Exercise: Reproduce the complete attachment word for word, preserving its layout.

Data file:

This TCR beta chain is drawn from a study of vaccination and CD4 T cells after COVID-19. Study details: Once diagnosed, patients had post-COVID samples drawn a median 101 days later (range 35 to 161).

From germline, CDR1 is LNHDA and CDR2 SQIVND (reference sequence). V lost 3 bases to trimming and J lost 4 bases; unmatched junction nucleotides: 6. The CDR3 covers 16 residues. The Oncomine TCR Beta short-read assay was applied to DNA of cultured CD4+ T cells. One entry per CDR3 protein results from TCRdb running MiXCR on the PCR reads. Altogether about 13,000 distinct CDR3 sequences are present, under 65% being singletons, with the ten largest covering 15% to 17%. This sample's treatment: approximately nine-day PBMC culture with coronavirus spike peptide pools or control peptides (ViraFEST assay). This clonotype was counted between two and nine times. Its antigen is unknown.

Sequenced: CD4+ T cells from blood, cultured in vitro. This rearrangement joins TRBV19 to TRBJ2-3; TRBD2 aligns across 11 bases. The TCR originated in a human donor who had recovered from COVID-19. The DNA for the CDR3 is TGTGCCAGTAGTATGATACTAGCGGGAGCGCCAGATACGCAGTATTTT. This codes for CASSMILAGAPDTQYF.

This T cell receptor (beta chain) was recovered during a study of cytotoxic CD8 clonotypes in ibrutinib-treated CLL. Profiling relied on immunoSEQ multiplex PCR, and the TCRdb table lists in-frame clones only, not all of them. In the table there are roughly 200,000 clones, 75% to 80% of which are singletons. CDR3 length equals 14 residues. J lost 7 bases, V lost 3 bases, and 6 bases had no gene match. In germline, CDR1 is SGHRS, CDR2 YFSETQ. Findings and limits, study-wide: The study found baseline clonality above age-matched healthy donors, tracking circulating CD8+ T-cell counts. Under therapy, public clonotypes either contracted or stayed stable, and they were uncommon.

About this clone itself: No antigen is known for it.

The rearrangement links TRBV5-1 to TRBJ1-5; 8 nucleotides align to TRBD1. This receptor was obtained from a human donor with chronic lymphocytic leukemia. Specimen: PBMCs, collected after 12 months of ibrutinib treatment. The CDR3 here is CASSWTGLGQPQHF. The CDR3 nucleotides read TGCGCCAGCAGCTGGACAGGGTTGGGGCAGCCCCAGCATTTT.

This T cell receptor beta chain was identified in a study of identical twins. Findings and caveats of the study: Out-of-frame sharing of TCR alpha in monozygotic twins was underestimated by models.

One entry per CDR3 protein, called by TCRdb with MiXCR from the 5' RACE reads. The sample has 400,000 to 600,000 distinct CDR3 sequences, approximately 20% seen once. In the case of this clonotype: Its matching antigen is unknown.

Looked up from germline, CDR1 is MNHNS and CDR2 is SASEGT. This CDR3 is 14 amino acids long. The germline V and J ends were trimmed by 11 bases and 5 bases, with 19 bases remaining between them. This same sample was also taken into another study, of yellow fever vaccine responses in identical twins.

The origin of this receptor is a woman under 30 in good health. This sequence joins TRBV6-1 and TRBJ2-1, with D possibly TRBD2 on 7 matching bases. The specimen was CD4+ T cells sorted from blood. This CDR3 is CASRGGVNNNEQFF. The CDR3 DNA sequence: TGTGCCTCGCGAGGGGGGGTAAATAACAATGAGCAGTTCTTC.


This TCR beta chain is drawn from a study of vaccination and CD4 T cells after COVID-19. Study details: Once diagnosed, patients had post-COVID samples drawn a median 101 days later (range 35 to 161).

From germline, CDR1 is LNHDA and CDR2 SQIVND (reference sequence). V lost 3 bases to trimming and J lost 4 bases; unmatched junction nucleotides: 6. The CDR3 covers 16 residues. The Oncomine TCR Beta short-read assay was applied to DNA of cultured CD4+ T cells. One entry per CDR3 protein results from TCRdb running MiXCR on the PCR reads. Altogether about 13,000 distinct CDR3 sequences are present, under 65% being singletons, with the ten largest covering 15% to 17%. This sample's treatment: approximately nine-day PBMC culture with coronavirus spike peptide pools or control peptides (ViraFEST assay). This clonotype was counted between two and nine times. Its antigen is unknown.

Sequenced: CD4+ T cells from blood, cultured in vitro. This rearrangement joins TRBV19 to TRBJ2-3; TRBD2 aligns across 11 bases. The TCR originated in a human donor who had recovered from COVID-19. The DNA for the CDR3 is TGTGCCAGTAGTATGATACTAGCGGGAGCGCCAGATACGCAGTATTTT. This codes for CASSMILAGAPDTQYF.

This T cell receptor (beta chain) was recovered during a study of cytotoxic CD8 clonotypes in ibrutinib-treated CLL. Profiling relied on immunoSEQ multiplex PCR, and the TCRdb table lists in-frame clones only, not all of them. In the table there are roughly 200,000 clones, 75% to 80% of which are singletons. CDR3 length equals 14 residues. J lost 7 bases, V lost 3 bases, and 6 bases had no gene match. In germline, CDR1 is SGHRS, CDR2 YFSETQ. Findings and limits, study-wide: The study found baseline clonality above age-matched healthy donors, tracking circulating CD8+ T-cell counts. Under therapy, public clonotypes either contracted or stayed stable, and they were uncommon.

About this clone itself: No antigen is known for it.

The rearrangement links TRBV5-1 to TRBJ1-5; 8 nucleotides align to TRBD1. This receptor was obtained from a human donor with chronic lymphocytic leukemia. Specimen: PBMCs, collected after 12 months of ibrutinib treatment. The CDR3 here is CASSWTGLGQPQHF. The CDR3 nucleotides read TGCGCCAGCAGCTGGACAGGGTTGGGGCAGCCCCAGCATTTT.

This T cell receptor beta chain was identified in a study of identical twins. Findings and caveats of the study: Out-of-frame sharing of TCR alpha in monozygotic twins was underestimated by models.

One entry per CDR3 protein, called by TCRdb with MiXCR from the 5' RACE reads. The sample has 400,000 to 600,000 distinct CDR3 sequences, approximately 20% seen once. In the case of this clonotype: Its matching antigen is unknown.

Looked up from germline, CDR1 is MNHNS and CDR2 is SASEGT. This CDR3 is 14 amino acids long. The germline V and J ends were trimmed by 11 bases and 5 bases, with 19 bases remaining between them. This same sample was also taken into another study, of yellow fever vaccine responses in identical twins.

The origin of this receptor is a woman under 30 in good health. This sequence joins TRBV6-1 and TRBJ2-1, with D possibly TRBD2 on 7 matching bases. The specimen was CD4+ T cells sorted from blood. This CDR3 is CASRGGVNNNEQFF. The CDR3 DNA sequence: TGTGCCTCGCGAGGGGGGGTAAATAACAATGAGCAGTTCTTC.